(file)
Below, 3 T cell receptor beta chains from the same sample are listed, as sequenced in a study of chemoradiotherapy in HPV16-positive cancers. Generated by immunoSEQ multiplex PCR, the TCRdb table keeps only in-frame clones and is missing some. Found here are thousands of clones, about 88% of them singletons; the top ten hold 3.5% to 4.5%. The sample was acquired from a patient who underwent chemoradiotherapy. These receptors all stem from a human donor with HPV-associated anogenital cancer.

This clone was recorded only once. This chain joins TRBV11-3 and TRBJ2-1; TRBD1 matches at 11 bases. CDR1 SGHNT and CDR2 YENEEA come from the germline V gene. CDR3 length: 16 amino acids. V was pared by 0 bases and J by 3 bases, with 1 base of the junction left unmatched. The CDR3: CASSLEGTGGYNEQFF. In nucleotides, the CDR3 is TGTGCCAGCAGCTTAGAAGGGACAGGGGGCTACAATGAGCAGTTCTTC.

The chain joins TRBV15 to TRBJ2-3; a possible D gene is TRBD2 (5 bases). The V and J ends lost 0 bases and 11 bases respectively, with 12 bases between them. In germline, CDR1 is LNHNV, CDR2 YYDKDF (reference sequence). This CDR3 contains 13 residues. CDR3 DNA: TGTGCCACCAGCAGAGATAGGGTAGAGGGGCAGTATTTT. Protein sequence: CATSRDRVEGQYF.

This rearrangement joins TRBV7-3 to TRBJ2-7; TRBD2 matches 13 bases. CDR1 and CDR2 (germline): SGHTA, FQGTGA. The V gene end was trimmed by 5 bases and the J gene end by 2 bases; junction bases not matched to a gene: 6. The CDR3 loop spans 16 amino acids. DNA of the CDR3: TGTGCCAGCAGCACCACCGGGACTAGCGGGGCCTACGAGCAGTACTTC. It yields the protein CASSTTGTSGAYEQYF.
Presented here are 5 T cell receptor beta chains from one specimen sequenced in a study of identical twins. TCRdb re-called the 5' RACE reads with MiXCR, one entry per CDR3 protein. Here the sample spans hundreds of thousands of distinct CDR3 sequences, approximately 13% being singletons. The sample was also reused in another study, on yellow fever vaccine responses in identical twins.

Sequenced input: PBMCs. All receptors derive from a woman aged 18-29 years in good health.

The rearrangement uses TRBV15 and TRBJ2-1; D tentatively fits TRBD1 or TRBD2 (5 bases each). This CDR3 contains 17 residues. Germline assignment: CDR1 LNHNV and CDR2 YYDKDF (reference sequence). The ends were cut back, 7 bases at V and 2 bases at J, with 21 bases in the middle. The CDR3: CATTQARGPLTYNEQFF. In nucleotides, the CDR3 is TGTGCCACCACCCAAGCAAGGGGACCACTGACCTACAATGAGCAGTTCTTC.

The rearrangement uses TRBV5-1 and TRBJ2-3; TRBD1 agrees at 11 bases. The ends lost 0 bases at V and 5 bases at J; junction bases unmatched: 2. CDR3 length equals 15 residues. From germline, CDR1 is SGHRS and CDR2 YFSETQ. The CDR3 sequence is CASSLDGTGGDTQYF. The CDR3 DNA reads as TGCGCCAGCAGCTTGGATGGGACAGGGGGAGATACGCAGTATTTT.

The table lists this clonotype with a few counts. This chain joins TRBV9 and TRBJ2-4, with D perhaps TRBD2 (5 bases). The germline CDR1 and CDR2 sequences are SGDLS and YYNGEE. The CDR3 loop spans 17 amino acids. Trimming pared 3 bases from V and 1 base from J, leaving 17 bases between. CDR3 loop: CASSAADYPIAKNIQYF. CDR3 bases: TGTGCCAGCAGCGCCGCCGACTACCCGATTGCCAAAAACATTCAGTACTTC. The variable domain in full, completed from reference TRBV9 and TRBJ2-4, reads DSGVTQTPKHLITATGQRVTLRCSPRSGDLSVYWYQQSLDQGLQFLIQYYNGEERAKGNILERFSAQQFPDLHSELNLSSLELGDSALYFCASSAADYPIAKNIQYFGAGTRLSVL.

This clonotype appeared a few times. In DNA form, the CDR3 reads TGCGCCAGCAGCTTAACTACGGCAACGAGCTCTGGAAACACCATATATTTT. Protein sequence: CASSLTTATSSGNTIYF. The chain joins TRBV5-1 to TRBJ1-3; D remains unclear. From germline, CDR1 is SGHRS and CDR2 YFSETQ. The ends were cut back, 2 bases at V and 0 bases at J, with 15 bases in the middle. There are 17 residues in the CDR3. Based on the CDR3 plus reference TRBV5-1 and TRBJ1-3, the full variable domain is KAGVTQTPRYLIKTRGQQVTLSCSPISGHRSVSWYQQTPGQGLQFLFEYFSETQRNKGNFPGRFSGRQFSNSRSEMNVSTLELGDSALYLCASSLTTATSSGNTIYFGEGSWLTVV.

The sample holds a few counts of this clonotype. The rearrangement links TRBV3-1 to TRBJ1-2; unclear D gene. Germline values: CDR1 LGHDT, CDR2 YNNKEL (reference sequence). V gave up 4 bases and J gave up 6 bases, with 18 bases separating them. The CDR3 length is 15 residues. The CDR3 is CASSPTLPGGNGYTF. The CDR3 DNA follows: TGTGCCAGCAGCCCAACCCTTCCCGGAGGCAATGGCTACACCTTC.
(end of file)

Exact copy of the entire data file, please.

Below, 3 T cell receptor beta chains from the same sample are listed, as sequenced in a study of chemoradiotherapy in HPV16-positive cancers. Generated by immunoSEQ multiplex PCR, the TCRdb table keeps only in-frame clones and is missing some. Found here are thousands of clones, about 88% of them singletons; the top ten hold 3.5% to 4.5%. The sample was acquired from a patient who underwent chemoradiotherapy. These receptors all stem from a human donor with HPV-associated anogenital cancer.

This clone was recorded only once. This chain joins TRBV11-3 and TRBJ2-1; TRBD1 matches at 11 bases. CDR1 SGHNT and CDR2 YENEEA come from the germline V gene. CDR3 length: 16 amino acids. V was pared by 0 bases and J by 3 bases, with 1 base of the junction left unmatched. The CDR3: CASSLEGTGGYNEQFF. In nucleotides, the CDR3 is TGTGCCAGCAGCTTAGAAGGGACAGGGGGCTACAATGAGCAGTTCTTC.

The chain joins TRBV15 to TRBJ2-3; a possible D gene is TRBD2 (5 bases). The V and J ends lost 0 bases and 11 bases respectively, with 12 bases between them. In germline, CDR1 is LNHNV, CDR2 YYDKDF (reference sequence). This CDR3 contains 13 residues. CDR3 DNA: TGTGCCACCAGCAGAGATAGGGTAGAGGGGCAGTATTTT. Protein sequence: CATSRDRVEGQYF.

This rearrangement joins TRBV7-3 to TRBJ2-7; TRBD2 matches 13 bases. CDR1 and CDR2 (germline): SGHTA, FQGTGA. The V gene end was trimmed by 5 bases and the J gene end by 2 bases; junction bases not matched to a gene: 6. The CDR3 loop spans 16 amino acids. DNA of the CDR3: TGTGCCAGCAGCACCACCGGGACTAGCGGGGCCTACGAGCAGTACTTC. It yields the protein CASSTTGTSGAYEQYF.
Presented here are 5 T cell receptor beta chains from one specimen sequenced in a study of identical twins. TCRdb re-called the 5' RACE reads with MiXCR, one entry per CDR3 protein. Here the sample spans hundreds of thousands of distinct CDR3 sequences, approximately 13% being singletons. The sample was also reused in another study, on yellow fever vaccine responses in identical twins.

Sequenced input: PBMCs. All receptors derive from a woman aged 18-29 years in good health.

The rearrangement uses TRBV15 and TRBJ2-1; D tentatively fits TRBD1 or TRBD2 (5 bases each). This CDR3 contains 17 residues. Germline assignment: CDR1 LNHNV and CDR2 YYDKDF (reference sequence). The ends were cut back, 7 bases at V and 2 bases at J, with 21 bases in the middle. The CDR3: CATTQARGPLTYNEQFF. In nucleotides, the CDR3 is TGTGCCACCACCCAAGCAAGGGGACCACTGACCTACAATGAGCAGTTCTTC.

The rearrangement uses TRBV5-1 and TRBJ2-3; TRBD1 agrees at 11 bases. The ends lost 0 bases at V and 5 bases at J; junction bases unmatched: 2. CDR3 length equals 15 residues. From germline, CDR1 is SGHRS and CDR2 YFSETQ. The CDR3 sequence is CASSLDGTGGDTQYF. The CDR3 DNA reads as TGCGCCAGCAGCTTGGATGGGACAGGGGGAGATACGCAGTATTTT.

The table lists this clonotype with a few counts. This chain joins TRBV9 and TRBJ2-4, with D perhaps TRBD2 (5 bases). The germline CDR1 and CDR2 sequences are SGDLS and YYNGEE. The CDR3 loop spans 17 amino acids. Trimming pared 3 bases from V and 1 base from J, leaving 17 bases between. CDR3 loop: CASSAADYPIAKNIQYF. CDR3 bases: TGTGCCAGCAGCGCCGCCGACTACCCGATTGCCAAAAACATTCAGTACTTC. The variable domain in full, completed from reference TRBV9 and TRBJ2-4, reads DSGVTQTPKHLITATGQRVTLRCSPRSGDLSVYWYQQSLDQGLQFLIQYYNGEERAKGNILERFSAQQFPDLHSELNLSSLELGDSALYFCASSAADYPIAKNIQYFGAGTRLSVL.

This clonotype appeared a few times. In DNA form, the CDR3 reads TGCGCCAGCAGCTTAACTACGGCAACGAGCTCTGGAAACACCATATATTTT. Protein sequence: CASSLTTATSSGNTIYF. The chain joins TRBV5-1 to TRBJ1-3; D remains unclear. From germline, CDR1 is SGHRS and CDR2 YFSETQ. The ends were cut back, 2 bases at V and 0 bases at J, with 15 bases in the middle. There are 17 residues in the CDR3. Based on the CDR3 plus reference TRBV5-1 and TRBJ1-3, the full variable domain is KAGVTQTPRYLIKTRGQQVTLSCSPISGHRSVSWYQQTPGQGLQFLFEYFSETQRNKGNFPGRFSGRQFSNSRSEMNVSTLELGDSALYLCASSLTTATSSGNTIYFGEGSWLTVV.

The sample holds a few counts of this clonotype. The rearrangement links TRBV3-1 to TRBJ1-2; unclear D gene. Germline values: CDR1 LGHDT, CDR2 YNNKEL (reference sequence). V gave up 4 bases and J gave up 6 bases, with 18 bases separating them. The CDR3 length is 15 residues. The CDR3 is CASSPTLPGGNGYTF. The CDR3 DNA follows: TGTGCCAGCAGCCCAACCCTTCCCGGAGGCAATGGCTACACCTTC.